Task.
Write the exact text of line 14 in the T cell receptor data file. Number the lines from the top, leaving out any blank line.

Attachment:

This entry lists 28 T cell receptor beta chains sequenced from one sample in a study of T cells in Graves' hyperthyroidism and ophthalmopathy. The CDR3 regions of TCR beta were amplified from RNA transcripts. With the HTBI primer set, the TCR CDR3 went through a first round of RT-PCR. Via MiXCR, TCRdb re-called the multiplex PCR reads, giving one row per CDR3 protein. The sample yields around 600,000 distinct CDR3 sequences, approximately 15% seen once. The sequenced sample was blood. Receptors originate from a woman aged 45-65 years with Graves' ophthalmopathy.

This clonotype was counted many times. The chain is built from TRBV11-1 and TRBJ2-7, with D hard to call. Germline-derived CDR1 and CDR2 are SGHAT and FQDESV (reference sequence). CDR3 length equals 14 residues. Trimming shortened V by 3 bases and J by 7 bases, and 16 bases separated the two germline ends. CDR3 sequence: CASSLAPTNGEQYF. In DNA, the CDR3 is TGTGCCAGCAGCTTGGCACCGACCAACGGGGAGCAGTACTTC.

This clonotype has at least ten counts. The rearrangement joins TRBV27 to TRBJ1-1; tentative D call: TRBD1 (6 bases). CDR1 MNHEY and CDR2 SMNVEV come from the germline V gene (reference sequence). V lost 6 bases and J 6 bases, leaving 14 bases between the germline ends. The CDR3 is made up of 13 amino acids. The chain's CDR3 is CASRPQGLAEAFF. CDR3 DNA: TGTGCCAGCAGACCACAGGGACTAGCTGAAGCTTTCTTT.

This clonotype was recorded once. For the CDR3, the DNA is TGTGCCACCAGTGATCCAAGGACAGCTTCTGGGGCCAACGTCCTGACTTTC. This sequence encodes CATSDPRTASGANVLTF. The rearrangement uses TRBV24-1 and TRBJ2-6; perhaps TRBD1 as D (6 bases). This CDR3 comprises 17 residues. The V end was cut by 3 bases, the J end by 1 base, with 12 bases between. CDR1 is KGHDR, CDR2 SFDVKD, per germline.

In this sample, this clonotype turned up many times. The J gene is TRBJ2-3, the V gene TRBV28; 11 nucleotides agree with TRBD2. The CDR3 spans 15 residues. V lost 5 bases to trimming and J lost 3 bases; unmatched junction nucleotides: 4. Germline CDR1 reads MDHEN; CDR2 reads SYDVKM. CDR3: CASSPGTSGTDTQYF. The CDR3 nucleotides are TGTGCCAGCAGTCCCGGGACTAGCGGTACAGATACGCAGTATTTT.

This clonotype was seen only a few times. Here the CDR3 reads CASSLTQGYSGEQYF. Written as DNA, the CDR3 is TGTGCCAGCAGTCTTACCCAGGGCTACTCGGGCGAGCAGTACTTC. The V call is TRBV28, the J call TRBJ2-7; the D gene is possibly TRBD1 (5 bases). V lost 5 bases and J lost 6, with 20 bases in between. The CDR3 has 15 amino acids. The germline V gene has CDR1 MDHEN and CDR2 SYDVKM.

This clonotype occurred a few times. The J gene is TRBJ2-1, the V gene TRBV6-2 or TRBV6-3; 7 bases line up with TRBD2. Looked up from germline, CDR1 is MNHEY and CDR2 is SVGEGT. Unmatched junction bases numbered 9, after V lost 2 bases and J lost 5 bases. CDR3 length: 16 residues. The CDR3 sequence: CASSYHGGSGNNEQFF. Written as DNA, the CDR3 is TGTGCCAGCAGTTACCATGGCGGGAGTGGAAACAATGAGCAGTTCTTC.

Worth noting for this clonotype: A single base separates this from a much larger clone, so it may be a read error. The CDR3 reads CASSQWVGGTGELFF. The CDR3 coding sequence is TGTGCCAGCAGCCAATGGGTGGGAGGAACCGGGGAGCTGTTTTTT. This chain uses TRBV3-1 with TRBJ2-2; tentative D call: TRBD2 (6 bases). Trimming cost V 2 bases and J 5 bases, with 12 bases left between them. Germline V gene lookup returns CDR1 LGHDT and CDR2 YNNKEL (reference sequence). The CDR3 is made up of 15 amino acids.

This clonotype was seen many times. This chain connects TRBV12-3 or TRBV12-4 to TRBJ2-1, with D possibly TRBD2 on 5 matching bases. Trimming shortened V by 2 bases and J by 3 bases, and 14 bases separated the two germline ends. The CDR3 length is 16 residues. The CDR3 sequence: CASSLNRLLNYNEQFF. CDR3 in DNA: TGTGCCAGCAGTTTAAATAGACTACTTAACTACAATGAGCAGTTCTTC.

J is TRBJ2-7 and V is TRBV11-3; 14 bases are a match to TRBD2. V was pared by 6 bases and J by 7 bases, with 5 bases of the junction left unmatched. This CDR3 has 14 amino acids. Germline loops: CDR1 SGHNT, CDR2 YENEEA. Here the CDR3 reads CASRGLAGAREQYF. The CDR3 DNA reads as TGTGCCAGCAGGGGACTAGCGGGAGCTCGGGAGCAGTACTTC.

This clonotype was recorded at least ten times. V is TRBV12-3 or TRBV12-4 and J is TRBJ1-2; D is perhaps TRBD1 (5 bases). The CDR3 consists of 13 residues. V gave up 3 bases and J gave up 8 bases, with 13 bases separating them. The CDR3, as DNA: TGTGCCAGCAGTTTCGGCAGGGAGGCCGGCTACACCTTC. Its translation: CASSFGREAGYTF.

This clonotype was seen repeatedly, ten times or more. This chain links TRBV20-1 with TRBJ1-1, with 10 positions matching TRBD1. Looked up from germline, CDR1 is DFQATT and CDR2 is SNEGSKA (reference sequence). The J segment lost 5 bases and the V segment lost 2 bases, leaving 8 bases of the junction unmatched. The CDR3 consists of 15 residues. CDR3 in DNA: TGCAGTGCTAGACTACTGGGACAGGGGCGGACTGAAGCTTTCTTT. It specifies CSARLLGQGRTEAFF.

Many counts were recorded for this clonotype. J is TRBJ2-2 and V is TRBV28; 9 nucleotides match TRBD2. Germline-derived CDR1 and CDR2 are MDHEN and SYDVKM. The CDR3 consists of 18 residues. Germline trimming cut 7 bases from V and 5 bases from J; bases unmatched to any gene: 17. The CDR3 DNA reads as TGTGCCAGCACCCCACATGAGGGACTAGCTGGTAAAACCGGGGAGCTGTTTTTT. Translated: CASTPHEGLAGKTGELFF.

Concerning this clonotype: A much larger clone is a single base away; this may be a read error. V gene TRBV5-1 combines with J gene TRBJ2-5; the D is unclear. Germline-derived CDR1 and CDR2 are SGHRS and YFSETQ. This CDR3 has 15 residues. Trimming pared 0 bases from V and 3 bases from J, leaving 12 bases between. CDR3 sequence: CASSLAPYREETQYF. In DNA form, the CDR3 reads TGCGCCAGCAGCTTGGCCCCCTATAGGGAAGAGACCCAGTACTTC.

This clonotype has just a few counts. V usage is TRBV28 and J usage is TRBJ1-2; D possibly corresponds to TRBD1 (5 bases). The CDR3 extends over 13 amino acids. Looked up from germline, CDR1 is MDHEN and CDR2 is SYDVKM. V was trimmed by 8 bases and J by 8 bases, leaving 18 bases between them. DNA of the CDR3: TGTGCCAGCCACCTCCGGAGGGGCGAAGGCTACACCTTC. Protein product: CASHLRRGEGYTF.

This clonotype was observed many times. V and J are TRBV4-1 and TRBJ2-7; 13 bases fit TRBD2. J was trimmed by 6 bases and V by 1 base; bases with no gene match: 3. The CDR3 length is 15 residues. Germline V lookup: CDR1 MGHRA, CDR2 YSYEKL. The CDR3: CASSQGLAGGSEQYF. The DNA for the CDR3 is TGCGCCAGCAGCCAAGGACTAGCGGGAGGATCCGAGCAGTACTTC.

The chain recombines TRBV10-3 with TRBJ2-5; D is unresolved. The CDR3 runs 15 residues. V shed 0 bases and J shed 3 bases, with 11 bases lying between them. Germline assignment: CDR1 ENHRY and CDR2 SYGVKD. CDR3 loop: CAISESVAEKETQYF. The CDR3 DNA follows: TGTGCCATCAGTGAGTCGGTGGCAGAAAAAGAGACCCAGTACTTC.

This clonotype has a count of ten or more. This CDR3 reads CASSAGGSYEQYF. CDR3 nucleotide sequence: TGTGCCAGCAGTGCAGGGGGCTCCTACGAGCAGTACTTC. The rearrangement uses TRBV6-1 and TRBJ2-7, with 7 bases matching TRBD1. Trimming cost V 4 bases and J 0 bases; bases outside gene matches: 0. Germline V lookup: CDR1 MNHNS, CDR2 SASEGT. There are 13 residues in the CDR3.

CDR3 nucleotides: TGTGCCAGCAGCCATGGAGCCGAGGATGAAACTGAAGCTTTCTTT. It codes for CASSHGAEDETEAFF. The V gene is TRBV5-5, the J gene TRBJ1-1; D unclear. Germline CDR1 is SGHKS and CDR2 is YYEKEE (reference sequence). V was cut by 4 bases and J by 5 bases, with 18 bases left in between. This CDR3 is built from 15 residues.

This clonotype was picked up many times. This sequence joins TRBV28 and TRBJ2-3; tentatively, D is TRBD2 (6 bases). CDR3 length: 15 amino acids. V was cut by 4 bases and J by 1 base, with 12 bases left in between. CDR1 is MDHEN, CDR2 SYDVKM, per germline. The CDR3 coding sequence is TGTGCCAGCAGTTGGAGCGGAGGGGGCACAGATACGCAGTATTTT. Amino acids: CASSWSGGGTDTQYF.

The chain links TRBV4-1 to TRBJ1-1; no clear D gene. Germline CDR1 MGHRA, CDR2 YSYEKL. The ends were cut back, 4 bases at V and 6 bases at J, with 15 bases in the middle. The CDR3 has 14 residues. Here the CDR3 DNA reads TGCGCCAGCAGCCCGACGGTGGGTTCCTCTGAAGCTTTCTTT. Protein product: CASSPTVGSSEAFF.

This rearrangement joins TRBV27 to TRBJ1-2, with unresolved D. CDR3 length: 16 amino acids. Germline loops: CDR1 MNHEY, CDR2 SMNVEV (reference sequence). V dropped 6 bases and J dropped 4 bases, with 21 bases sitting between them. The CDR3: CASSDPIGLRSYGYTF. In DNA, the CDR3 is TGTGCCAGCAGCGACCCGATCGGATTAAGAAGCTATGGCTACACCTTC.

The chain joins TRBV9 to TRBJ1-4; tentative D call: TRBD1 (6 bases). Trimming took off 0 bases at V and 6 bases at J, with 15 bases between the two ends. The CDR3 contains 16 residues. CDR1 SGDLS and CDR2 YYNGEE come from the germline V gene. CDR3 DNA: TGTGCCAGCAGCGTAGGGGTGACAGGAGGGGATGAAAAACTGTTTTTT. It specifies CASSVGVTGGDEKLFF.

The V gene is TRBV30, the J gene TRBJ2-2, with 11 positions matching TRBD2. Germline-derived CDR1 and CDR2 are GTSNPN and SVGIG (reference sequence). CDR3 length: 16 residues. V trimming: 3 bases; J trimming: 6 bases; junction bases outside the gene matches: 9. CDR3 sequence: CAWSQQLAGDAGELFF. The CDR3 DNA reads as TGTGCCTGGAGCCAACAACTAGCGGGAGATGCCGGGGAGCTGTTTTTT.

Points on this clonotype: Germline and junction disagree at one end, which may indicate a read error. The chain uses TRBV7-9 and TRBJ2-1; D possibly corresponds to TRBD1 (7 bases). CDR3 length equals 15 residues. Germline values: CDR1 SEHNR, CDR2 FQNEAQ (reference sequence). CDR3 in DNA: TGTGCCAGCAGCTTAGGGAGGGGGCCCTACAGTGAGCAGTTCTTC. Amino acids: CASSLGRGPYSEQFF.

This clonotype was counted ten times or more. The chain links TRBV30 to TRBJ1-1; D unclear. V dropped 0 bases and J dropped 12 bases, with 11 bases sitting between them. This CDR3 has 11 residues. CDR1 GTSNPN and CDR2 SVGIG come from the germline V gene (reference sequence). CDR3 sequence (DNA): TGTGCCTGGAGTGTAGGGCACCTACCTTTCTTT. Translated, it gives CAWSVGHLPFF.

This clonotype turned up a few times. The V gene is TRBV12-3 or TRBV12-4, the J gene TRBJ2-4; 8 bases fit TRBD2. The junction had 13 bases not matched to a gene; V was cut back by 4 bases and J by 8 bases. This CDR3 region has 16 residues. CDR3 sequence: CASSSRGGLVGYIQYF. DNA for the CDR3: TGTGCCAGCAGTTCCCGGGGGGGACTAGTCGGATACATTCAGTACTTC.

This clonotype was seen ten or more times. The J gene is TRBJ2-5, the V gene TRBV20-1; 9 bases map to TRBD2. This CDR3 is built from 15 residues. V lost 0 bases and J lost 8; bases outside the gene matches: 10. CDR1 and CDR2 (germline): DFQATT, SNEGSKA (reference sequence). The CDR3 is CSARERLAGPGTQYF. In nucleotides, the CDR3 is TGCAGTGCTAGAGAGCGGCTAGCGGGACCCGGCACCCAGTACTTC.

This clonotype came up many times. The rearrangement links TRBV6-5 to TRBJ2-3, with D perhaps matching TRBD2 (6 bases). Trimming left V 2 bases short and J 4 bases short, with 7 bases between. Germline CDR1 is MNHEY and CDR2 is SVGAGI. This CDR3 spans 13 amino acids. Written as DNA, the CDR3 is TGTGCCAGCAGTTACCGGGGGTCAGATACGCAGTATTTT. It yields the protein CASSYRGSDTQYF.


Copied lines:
Concerning this clonotype: A much larger clone is a single base away; this may be a read error. V gene TRBV5-1 combines with J gene TRBJ2-5; the D is unclear. Germline-derived CDR1 and CDR2 are SGHRS and YFSETQ. This CDR3 has 15 residues. Trimming pared 0 bases from V and 3 bases from J, leaving 12 bases between. CDR3 sequence: CASSLAPYREETQYF. In DNA form, the CDR3 reads TGCGCCAGCAGCTTGGCCCCCTATAGGGAAGAGACCCAGTACTTC.